By Kemberlee Kaye


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Some things never die, including the Law of the Sea Treaty.  Negotiated in the 70s, LOST is back and according the Obama administration, more essential than ever.

Heritage writes:

The Obama Administration is pushing for accession to the U.N. Convention on the Law of the Sea (UNCLOS), which would expose the United States to baseless environmental lawsuits, including suits based on alleged U.S. contributions to global climate change. Accession would also require the U.S. to transfer billions of dollars in oil and gas royalties generated on its continental shelf to UNCLOS member states, particularly landlocked states and states that are the least developed.

The U.S. does not need to join the convention in order to access oil and gas resources located on its extended continental shelf (ECS), the Arctic, or the Gulf of Mexico. Instead, it can and should use bilateral treaties with neighboring countries to demarcate the limits of its maritime and continental shelf boundaries.

The Heritage Foundation has some great information on the treaty.  If you’re interested in learning more, I recommend starting here and here.

According to the National Center for Public Policy Research, the treaty is all about redistribution of resources.  LOST was in part, birthed out of the New International Economic Order whose agenda was to establish, ““fairer” terms of trade and development financing for the so-called under-developed and developing nations.” Clifford D. May of National Review explains:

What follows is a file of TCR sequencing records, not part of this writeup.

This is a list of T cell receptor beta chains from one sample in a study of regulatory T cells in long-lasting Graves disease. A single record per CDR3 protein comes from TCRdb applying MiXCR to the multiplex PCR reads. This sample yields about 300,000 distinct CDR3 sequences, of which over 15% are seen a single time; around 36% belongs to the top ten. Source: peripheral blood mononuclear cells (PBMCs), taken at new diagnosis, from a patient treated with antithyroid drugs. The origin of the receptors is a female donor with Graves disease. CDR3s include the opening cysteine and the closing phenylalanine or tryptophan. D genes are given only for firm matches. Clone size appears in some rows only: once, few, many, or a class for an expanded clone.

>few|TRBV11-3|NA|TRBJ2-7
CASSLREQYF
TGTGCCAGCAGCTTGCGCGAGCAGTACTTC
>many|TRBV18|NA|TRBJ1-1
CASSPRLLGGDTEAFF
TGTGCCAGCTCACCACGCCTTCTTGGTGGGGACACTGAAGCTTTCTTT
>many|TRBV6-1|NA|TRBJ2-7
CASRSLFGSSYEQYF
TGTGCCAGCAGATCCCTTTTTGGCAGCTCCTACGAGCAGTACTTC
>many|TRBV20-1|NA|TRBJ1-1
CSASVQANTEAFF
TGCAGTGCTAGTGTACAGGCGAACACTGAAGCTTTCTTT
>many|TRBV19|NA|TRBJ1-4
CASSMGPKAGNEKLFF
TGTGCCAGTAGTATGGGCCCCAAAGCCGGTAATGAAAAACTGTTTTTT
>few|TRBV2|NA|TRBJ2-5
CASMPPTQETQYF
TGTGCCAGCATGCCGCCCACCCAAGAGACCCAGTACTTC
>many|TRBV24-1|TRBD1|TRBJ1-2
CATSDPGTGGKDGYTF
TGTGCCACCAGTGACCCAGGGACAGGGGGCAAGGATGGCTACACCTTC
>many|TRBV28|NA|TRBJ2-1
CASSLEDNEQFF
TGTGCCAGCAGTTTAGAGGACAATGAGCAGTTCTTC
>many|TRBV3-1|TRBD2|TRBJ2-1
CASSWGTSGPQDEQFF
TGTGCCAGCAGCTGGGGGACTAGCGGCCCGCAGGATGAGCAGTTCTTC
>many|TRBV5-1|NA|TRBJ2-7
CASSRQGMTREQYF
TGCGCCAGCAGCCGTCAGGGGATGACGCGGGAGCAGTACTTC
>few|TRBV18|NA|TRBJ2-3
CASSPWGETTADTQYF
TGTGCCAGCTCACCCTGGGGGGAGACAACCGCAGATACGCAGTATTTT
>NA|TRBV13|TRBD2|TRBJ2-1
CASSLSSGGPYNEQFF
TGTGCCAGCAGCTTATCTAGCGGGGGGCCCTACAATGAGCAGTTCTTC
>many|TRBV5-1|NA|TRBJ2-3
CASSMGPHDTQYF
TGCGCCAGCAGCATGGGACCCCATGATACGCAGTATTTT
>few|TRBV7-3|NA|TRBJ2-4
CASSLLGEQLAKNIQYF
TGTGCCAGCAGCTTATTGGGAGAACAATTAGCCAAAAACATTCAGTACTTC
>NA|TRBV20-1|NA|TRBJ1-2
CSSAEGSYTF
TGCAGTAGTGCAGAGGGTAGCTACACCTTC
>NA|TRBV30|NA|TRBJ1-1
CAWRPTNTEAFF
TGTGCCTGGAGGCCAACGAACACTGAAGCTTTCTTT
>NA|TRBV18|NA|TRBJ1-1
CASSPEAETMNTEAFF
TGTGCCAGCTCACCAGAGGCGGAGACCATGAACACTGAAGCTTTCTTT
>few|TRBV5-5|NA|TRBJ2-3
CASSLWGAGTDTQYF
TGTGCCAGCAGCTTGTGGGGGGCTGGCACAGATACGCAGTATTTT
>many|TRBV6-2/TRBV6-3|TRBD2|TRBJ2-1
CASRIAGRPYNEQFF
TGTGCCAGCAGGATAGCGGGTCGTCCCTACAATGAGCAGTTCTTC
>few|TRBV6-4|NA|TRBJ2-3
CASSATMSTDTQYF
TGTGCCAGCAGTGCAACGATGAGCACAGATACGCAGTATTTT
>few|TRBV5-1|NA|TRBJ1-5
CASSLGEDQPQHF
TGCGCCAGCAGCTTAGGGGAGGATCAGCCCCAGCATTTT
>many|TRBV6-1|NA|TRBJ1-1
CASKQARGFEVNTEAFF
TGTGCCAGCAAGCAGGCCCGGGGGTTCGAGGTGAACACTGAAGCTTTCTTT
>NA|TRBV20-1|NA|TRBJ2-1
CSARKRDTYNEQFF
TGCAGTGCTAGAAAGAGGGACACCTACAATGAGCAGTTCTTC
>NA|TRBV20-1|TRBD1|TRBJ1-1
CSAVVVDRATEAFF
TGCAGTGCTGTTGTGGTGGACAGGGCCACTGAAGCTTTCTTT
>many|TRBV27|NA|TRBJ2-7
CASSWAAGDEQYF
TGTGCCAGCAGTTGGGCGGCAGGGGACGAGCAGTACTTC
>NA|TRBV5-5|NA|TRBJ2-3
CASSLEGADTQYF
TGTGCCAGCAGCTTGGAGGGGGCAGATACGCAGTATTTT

The “Nixon, Ford, and Carter administrations had all gone along with it,” Rumsfeld noted, before it landed on the desks of President Reagan and then–British prime minister Margaret Thatcher. Both were adamant in their opposition, seeing it as a “sweeping power grab” by international bureaucrats seeking to create “the largest mechanism for the worldwide redistribution of wealth in human history.”

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In sum, LOST is bad news.  Bad news for the energy industry, the economy and national sovereignty.  So why are we still short the requisite 34 votes needed to kill ratification of the treaty?  This is where you come in.  Due to public pressure, the list of Republican Senators either pledging support of LOST or yet to confirm a stance has dwindled to sixteen fifteen. Time to pick up the phone and ask your Senator to oppose ratification. The following is the list of GOP Senators who have yet to confirm they will vote “no” to ratification of LOST , their D.C. office phone numbers and Twitter handles:

Heritage and other sources indicate Senator Kerry, Chairman of the Senate Foreign Relations, is considering moving LOST during the lame duck window.  It only takes two minutes to make a phone call.  Senator McConnell said, “I don’t support it, of course, and I don’t think it will pass.” Sources also indicate Senator Corker is close to changing his vote.  But let’s make sure LOST is dead in the water.

***UPDATE

Keep up the good work.  The Hill is reporting Senator Johanns is no longer supporting LOST, meaning only three more “no” votes are necessary to kill ratification.

 

 

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